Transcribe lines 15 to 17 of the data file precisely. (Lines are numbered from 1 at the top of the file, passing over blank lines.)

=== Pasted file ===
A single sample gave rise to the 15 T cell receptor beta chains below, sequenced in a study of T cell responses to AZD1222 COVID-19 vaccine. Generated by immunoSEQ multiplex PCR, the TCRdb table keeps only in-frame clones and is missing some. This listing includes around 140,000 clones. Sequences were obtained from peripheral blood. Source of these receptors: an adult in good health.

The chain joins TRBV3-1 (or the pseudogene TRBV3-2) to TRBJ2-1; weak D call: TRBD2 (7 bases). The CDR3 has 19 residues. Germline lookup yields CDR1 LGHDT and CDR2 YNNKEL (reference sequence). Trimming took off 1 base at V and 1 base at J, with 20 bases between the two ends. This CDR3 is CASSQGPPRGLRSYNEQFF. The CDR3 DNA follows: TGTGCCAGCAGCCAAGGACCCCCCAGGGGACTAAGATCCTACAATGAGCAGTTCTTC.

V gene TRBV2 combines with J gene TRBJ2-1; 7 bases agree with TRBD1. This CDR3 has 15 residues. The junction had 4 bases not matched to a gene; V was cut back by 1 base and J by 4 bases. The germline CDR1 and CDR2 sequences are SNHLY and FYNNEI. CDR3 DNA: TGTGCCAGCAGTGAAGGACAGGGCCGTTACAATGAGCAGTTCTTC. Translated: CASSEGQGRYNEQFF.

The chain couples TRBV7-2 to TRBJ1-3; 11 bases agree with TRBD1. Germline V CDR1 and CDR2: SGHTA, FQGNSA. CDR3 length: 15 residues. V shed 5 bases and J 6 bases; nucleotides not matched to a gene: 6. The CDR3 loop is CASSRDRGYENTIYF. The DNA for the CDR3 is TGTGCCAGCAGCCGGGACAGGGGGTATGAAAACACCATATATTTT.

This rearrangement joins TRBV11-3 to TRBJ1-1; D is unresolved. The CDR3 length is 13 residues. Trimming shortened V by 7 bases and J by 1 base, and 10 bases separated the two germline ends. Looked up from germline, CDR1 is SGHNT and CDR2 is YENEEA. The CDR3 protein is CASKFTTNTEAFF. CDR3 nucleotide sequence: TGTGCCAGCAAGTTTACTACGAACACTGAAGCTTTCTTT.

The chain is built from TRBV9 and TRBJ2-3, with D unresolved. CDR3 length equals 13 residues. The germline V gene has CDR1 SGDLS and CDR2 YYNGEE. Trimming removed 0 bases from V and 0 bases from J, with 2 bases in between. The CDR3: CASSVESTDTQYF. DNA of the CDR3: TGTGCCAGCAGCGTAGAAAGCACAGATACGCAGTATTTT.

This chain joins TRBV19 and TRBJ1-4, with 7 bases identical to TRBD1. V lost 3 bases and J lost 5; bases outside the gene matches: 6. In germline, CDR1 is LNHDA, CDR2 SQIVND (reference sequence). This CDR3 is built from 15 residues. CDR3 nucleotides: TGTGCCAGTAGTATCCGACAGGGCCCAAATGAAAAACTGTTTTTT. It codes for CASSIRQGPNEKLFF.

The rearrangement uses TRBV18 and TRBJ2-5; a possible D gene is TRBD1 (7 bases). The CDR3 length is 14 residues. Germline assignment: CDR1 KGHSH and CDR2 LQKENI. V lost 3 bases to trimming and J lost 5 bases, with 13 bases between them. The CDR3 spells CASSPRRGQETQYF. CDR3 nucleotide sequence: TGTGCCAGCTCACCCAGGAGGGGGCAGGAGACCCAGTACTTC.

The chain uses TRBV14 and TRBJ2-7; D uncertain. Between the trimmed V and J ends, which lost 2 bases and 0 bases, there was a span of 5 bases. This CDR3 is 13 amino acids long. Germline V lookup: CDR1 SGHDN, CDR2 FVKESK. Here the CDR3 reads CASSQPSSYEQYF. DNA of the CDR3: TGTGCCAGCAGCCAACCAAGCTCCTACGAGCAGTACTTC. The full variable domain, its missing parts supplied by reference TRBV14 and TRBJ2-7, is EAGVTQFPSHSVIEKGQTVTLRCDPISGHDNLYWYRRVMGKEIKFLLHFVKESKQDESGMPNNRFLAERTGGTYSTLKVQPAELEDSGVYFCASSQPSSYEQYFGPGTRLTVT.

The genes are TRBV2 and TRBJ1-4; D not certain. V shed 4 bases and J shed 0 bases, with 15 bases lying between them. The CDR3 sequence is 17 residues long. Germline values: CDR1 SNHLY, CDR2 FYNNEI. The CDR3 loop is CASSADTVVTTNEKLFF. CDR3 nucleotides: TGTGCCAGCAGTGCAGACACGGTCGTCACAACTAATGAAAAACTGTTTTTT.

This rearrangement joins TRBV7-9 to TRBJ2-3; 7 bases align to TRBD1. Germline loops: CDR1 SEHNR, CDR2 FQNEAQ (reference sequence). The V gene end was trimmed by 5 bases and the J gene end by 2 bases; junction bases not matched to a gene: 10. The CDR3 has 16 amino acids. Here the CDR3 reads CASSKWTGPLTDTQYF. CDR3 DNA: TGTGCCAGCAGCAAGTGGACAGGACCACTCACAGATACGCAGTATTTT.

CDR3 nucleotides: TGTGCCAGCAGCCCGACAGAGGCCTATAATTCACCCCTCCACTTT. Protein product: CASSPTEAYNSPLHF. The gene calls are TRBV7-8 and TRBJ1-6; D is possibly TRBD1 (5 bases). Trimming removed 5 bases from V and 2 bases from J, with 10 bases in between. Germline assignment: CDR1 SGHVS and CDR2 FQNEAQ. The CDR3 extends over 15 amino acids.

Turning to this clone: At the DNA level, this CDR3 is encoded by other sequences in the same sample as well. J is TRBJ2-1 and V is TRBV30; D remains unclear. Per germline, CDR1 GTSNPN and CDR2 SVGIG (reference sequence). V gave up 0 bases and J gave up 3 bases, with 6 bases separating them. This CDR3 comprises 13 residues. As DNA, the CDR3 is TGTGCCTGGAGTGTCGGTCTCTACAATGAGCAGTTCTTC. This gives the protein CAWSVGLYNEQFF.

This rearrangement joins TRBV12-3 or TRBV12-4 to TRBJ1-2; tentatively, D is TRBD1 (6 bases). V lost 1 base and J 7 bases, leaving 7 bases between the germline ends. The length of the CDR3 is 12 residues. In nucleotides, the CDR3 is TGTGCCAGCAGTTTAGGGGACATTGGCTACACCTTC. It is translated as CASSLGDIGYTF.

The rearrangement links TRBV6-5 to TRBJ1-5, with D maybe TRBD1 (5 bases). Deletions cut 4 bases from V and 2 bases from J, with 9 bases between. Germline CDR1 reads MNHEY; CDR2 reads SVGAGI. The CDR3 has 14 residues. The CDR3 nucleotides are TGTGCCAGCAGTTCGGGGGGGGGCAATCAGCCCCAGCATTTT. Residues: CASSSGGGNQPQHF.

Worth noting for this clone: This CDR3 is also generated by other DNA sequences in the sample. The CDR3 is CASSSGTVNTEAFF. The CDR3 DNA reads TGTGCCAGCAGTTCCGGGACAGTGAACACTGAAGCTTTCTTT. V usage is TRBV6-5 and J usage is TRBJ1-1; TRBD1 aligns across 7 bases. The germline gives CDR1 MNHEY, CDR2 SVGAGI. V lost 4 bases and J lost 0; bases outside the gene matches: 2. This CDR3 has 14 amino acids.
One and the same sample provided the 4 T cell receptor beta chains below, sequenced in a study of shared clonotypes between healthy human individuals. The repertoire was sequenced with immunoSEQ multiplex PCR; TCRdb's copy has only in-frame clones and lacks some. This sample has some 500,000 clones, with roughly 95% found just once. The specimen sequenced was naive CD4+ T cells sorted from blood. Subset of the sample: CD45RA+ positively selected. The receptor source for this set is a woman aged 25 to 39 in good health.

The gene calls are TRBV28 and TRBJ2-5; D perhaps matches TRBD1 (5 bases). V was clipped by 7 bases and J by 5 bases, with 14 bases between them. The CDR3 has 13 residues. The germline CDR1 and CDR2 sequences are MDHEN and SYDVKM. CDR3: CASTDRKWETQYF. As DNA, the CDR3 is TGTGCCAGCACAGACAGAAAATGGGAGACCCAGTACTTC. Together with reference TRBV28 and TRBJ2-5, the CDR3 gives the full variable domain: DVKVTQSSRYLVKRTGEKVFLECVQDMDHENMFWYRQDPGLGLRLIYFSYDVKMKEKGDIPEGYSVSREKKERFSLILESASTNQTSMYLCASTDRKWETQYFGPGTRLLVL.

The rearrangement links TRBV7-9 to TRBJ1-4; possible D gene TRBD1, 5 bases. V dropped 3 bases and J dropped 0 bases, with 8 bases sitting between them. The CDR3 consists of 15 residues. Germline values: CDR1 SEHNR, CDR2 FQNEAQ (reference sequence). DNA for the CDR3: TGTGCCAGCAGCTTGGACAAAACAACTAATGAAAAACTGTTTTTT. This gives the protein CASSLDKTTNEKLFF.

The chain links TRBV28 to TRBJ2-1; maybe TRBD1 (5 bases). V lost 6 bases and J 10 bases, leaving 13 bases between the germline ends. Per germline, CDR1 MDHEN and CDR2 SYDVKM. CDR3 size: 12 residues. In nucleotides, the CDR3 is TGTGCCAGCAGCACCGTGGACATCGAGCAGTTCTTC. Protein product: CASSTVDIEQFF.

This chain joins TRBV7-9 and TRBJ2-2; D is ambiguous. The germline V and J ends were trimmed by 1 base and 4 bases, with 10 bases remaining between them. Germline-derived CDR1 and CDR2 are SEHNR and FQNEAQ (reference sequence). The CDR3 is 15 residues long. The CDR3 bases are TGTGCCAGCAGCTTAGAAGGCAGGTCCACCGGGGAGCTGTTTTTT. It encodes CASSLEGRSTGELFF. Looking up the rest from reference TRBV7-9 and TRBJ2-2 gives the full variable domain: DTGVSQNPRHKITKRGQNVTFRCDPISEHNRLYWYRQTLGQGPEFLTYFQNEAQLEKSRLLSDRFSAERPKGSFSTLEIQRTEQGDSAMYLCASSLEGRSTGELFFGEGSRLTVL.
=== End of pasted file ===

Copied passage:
The rearrangement links TRBV6-5 to TRBJ1-5, with D maybe TRBD1 (5 bases). Deletions cut 4 bases from V and 2 bases from J, with 9 bases between. Germline CDR1 reads MNHEY; CDR2 reads SVGAGI. The CDR3 has 14 residues. The CDR3 nucleotides are TGTGCCAGCAGTTCGGGGGGGGGCAATCAGCCCCAGCATTTT. Residues: CASSSGGGNQPQHF.

Worth noting for this clone: This CDR3 is also generated by other DNA sequences in the sample. The CDR3 is CASSSGTVNTEAFF. The CDR3 DNA reads TGTGCCAGCAGTTCCGGGACAGTGAACACTGAAGCTTTCTTT. V usage is TRBV6-5 and J usage is TRBJ1-1; TRBD1 aligns across 7 bases. The germline gives CDR1 MNHEY, CDR2 SVGAGI. V lost 4 bases and J lost 0; bases outside the gene matches: 2. This CDR3 has 14 amino acids.
One and the same sample provided the 4 T cell receptor beta chains below, sequenced in a study of shared clonotypes between healthy human individuals. The repertoire was sequenced with immunoSEQ multiplex PCR; TCRdb's copy has only in-frame clones and lacks some. This sample has some 500,000 clones, with roughly 95% found just once. The specimen sequenced was naive CD4+ T cells sorted from blood. Subset of the sample: CD45RA+ positively selected. The receptor source for this set is a woman aged 25 to 39 in good health.